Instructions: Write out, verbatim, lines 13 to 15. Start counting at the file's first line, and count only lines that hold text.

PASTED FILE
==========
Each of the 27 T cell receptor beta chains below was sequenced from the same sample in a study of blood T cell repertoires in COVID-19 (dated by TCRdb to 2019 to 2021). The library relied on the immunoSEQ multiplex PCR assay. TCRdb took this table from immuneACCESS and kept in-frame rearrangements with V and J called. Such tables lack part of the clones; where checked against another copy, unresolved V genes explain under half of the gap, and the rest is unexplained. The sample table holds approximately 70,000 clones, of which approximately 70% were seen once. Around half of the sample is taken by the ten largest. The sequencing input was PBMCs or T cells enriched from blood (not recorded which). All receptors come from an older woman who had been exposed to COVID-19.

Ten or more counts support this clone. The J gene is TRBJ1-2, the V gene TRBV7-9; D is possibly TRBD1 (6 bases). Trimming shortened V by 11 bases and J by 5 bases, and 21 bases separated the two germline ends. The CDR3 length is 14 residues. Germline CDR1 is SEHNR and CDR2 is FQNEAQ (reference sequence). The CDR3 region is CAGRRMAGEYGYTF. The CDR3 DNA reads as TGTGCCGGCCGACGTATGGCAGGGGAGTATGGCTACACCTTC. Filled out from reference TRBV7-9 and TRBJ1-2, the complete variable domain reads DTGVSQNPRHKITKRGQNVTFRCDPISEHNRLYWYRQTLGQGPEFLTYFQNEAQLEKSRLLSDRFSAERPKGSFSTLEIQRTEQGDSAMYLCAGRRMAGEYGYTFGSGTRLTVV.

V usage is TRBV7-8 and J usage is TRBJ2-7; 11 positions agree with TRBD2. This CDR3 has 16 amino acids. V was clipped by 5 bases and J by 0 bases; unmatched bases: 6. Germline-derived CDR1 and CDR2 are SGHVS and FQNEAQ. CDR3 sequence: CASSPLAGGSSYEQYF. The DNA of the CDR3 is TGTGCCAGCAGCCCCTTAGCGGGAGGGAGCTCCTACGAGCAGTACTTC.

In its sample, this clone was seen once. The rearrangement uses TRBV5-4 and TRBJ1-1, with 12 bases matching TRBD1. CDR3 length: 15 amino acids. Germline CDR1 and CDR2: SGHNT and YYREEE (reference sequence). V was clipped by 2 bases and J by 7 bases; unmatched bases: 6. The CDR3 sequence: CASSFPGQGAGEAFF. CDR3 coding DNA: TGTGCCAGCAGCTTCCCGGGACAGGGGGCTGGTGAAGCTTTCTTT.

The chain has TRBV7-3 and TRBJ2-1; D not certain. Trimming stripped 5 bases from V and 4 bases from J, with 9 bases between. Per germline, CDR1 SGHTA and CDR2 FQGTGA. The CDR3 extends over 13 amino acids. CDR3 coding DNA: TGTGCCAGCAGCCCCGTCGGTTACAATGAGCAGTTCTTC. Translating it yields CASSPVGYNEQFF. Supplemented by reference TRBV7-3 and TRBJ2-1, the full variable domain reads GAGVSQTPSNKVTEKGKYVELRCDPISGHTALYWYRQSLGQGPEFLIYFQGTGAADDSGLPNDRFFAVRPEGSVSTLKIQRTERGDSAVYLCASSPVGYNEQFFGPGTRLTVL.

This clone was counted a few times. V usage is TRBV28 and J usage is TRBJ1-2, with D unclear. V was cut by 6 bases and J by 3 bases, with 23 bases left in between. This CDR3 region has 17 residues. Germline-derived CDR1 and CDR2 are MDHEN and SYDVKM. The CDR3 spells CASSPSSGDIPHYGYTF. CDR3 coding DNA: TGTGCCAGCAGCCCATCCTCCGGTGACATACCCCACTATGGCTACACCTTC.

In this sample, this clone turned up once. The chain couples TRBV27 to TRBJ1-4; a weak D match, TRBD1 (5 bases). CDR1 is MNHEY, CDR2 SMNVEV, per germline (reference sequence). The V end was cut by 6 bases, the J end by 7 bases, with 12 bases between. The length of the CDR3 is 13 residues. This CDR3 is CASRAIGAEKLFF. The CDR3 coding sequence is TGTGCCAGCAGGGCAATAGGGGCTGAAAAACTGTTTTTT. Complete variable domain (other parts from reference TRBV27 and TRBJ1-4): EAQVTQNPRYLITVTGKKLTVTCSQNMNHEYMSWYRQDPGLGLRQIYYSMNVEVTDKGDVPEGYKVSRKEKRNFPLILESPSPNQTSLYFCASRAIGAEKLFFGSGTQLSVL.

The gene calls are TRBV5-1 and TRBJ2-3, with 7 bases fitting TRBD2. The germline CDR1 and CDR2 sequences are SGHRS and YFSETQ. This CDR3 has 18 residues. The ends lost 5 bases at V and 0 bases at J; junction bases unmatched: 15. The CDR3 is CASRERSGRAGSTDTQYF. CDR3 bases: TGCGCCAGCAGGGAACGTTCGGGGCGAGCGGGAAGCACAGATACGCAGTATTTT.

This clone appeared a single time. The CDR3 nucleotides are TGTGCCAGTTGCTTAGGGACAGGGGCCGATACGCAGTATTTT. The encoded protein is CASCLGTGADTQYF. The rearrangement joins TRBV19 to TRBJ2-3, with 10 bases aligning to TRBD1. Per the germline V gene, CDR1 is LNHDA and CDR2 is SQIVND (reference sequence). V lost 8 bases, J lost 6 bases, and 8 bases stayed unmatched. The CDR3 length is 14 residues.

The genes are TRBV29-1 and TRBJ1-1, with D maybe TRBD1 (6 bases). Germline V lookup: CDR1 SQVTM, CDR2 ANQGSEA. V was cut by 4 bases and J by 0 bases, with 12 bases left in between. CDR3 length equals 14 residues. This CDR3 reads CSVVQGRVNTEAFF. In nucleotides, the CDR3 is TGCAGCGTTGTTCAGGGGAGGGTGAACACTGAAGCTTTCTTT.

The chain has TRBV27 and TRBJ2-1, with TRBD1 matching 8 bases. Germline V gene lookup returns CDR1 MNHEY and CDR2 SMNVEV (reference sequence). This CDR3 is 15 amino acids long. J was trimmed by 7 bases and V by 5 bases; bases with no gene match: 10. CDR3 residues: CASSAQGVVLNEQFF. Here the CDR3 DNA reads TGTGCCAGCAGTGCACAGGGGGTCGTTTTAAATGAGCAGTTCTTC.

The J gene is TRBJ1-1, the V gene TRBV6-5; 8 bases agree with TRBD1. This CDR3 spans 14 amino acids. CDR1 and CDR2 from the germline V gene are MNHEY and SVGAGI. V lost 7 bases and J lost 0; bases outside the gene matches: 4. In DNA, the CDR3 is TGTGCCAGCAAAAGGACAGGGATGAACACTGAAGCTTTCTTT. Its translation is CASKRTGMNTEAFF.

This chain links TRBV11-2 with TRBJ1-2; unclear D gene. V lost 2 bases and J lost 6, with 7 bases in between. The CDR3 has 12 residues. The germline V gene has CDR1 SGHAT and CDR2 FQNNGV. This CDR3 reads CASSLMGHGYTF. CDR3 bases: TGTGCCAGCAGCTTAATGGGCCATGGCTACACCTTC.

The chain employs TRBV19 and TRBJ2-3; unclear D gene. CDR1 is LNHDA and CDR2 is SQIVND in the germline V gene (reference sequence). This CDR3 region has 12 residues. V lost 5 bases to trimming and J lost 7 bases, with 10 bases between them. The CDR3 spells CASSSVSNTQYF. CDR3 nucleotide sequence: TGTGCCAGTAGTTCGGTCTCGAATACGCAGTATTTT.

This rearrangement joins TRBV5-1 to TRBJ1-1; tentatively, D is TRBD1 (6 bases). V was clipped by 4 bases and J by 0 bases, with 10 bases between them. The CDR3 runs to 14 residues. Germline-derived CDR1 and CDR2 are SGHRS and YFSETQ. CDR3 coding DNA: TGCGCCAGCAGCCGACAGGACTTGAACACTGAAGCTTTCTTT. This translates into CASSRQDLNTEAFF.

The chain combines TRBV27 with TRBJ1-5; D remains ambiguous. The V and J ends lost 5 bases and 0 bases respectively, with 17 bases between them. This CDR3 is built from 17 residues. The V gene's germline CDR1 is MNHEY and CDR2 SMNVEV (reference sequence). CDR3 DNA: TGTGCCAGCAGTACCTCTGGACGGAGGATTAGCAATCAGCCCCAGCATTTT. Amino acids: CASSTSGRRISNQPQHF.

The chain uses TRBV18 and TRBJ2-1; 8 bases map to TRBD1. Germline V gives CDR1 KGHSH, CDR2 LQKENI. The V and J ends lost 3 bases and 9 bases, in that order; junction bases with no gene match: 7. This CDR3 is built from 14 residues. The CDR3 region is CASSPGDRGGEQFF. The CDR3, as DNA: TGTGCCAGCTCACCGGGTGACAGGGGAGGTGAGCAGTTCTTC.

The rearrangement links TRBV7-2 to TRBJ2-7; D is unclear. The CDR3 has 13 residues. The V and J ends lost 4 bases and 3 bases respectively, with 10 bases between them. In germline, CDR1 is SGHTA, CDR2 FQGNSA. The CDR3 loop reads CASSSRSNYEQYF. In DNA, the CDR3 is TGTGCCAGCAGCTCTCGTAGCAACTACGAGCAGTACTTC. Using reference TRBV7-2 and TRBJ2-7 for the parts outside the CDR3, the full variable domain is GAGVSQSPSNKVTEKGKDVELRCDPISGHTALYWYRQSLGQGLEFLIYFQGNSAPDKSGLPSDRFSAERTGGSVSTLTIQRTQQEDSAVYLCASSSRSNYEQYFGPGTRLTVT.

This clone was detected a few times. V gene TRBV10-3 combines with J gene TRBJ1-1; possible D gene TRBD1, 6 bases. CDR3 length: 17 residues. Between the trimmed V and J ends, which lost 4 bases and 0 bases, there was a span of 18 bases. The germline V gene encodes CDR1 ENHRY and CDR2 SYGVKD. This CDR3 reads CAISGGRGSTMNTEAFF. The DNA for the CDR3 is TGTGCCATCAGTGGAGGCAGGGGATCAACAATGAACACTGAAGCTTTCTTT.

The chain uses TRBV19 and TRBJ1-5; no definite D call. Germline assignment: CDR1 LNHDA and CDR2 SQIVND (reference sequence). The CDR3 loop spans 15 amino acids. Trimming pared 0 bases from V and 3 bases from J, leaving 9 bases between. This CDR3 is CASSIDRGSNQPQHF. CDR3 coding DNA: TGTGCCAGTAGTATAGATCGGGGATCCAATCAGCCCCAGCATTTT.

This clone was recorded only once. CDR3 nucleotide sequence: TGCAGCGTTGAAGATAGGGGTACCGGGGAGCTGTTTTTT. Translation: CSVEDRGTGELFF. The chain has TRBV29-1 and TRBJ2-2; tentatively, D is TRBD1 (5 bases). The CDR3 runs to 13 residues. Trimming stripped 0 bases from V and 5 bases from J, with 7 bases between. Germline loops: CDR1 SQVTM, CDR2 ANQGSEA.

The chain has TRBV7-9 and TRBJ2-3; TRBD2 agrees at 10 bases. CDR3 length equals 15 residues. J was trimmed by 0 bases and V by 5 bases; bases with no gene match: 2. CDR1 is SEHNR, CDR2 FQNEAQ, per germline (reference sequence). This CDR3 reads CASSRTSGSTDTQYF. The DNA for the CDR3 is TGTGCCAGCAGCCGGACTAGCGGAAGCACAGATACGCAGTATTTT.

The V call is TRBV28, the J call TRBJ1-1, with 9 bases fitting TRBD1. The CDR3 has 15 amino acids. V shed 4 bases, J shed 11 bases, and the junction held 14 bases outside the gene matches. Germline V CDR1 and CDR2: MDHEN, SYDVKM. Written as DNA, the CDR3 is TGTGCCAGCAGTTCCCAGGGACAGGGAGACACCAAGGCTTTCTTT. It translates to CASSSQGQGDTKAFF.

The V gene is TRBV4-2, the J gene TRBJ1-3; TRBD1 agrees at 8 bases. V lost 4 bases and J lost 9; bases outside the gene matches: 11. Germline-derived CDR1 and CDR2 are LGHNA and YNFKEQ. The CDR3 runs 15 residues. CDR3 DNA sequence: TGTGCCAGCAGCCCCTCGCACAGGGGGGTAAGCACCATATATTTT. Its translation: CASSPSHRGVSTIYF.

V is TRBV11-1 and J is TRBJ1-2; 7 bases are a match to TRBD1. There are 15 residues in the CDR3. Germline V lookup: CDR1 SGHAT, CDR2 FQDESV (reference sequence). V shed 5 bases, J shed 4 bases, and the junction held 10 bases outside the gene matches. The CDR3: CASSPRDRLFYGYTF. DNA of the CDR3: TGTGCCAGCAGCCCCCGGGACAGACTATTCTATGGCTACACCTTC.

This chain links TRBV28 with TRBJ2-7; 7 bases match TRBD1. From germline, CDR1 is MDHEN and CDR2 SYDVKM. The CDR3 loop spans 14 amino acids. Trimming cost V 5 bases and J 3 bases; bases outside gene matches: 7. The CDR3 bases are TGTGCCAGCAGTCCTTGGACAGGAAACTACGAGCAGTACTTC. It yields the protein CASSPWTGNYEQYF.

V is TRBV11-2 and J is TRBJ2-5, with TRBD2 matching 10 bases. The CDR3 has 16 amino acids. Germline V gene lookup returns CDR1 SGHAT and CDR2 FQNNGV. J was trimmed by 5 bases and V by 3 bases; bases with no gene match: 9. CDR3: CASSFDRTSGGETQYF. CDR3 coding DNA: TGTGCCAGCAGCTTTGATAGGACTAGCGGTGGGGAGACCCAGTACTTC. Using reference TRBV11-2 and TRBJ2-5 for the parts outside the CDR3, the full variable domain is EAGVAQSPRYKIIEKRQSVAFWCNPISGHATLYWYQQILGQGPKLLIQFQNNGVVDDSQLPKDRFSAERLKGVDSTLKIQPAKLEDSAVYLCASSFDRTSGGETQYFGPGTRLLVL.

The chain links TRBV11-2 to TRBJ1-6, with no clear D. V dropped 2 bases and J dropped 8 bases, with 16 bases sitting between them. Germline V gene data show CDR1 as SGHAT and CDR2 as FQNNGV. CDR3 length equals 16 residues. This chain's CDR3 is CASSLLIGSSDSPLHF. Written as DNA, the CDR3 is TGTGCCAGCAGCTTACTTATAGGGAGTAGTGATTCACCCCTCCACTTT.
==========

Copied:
This chain links TRBV11-2 with TRBJ1-2; unclear D gene. V lost 2 bases and J lost 6, with 7 bases in between. The CDR3 has 12 residues. The germline V gene has CDR1 SGHAT and CDR2 FQNNGV. This CDR3 reads CASSLMGHGYTF. CDR3 bases: TGTGCCAGCAGCTTAATGGGCCATGGCTACACCTTC.

The chain employs TRBV19 and TRBJ2-3; unclear D gene. CDR1 is LNHDA and CDR2 is SQIVND in the germline V gene (reference sequence). This CDR3 region has 12 residues. V lost 5 bases to trimming and J lost 7 bases, with 10 bases between them. The CDR3 spells CASSSVSNTQYF. CDR3 nucleotide sequence: TGTGCCAGTAGTTCGGTCTCGAATACGCAGTATTTT.

This rearrangement joins TRBV5-1 to TRBJ1-1; tentatively, D is TRBD1 (6 bases). V was clipped by 4 bases and J by 0 bases, with 10 bases between them. The CDR3 runs to 14 residues. Germline-derived CDR1 and CDR2 are SGHRS and YFSETQ. CDR3 coding DNA: TGCGCCAGCAGCCGACAGGACTTGAACACTGAAGCTTTCTTT. This translates into CASSRQDLNTEAFF.